Exploring ideas of gender, religion, and those who defy institutional norms, Hana Mendel is one artist to watch. Looking to start conversation through her provoking work, the photographer and conceptual artist is not one to shy away from participating in important dialogue. Growing up as a jewish-american, she has referred her family's genocidal history. Her work is an exploration of themes regarding empathy and the caricaturization of individual beauty.
We had the opportunity to ask the talented artist, now working in Los Angeles about her work, the inspirations, and what makes a good composition.
Tell us about your work? What are some of the subject matters you like to touch on?
I began as an illustrator, so when I decided to pursue photography, I approached it similarly. Image taking is the first step of many, followed by a range of edits, printing processing, re-assembly, and rephotographing. It’s important that I have a master-copy, a tangible document of the image that I’m able to revisit. I photograph those closest to me and explore themes regarding empathy and the caricaturization of ‘beauty’. Much of my work documents my experiences with intergenerational Jewish trauma, womanhood, and isolation.
How important is being vulnerable in the creative process?
When you’re creating something that requires you to be honest with yourself, vulnerability is inevitable. Sometimes that means not understanding a piece until months after you’ve finished it, and that’s okay. Actually, I think that can be the best part. As you continue to change, the context surrounding your work expands. That’s the thing — vulnerability is interesting because it can display itself in the most subtle ways. So much so, that it can be completely undetectable to anyone, even the artist. If you are creating work to express a certain self-proclaimed truth, you can’t help yourself.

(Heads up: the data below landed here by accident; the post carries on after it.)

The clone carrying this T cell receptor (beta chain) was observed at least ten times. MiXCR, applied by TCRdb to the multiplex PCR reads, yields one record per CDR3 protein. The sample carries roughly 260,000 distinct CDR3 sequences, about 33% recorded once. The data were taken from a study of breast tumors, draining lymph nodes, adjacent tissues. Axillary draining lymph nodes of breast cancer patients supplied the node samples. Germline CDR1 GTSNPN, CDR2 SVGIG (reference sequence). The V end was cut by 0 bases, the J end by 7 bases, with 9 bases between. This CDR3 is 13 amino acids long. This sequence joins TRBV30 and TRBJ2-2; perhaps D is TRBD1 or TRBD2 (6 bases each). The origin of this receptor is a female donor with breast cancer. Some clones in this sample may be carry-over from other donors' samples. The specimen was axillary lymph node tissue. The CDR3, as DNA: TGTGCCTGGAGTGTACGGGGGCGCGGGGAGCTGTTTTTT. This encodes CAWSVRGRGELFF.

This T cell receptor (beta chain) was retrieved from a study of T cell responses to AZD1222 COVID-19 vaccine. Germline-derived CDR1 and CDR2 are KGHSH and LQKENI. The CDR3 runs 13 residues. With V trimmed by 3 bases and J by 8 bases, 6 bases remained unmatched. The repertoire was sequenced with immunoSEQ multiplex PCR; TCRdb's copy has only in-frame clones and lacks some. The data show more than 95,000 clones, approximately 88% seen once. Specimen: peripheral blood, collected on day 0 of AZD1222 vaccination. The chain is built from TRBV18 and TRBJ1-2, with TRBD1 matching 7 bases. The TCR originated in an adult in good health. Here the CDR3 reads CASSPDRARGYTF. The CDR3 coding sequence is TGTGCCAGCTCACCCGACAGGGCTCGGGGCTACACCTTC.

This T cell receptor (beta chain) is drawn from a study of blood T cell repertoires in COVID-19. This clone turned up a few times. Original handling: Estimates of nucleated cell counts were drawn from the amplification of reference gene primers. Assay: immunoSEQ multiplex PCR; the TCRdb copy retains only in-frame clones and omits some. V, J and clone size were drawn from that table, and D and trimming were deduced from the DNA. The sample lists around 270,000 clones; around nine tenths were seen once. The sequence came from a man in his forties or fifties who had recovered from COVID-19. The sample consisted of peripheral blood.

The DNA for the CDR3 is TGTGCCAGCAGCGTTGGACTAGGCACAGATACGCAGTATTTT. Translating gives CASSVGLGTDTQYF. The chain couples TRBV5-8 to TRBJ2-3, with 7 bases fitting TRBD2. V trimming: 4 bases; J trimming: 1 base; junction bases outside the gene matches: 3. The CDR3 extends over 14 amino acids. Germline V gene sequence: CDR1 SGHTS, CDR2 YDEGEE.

What attracted you to photography as a medium?
The speedy turnaround. I lacked the patience necessary for painting and illustration. The pace of photography kept up with my interests — I can photograph and elaborate on a given image as I desire without having to saturate myself in an image for weeks at a time.
Who are some of your favorite photographers and who has influenced your work?
My favorite photographer is Michael Northrup. His images are enchanting and exceptionally casual, approachable and wondrous. They are digestible to ‘art’ and ‘nonart’ audiences alike — little tokens of absurdity in everyday life. That is something everybody can relate to. The role of image as a stamp or testimony to a time has always been significant to me and my practice. I’m most influenced by history, and the role of the image throughout it.
What are some elements necessary for a good shot?
Rhythm, tempo, harmony, light, movement, and emotion.
What was the last thing you saw that inspired you to create?
I took a trip alone to the desert recently, and there was a piano in cabin I stayed in. I played, as loud as I pleased, to a symphony of coyote howls, up into the early hours of the morning. Would recommend.
If you could collaborate with anyone, who would it be and why?
I’d collaborate with John Lennon. I think we would have a lot to talk about.
What do you enjoy about shooting people. Why are these portraits exciting to you?
I think of a portrait as an ‘album cover’ to the relationship between subject and photographer. When you photograph a loved one, there is so much back story crammed into one image and one single expression. It is a strange and incredible thing to be aware that you are actively documenting a moment that you will be able to visit for the rest of your life, and are only able to document because of the time both you and the subject have put into one another. It is a testament to consciousness, love, and life, and it is incredible.
Your favorite place to see art in the world?
My grandparent’s homes. I love to see the children’s books my mom made wrote and drew as a kid, or my great-grandfathers paintings of clowns and rabbis playing violins.
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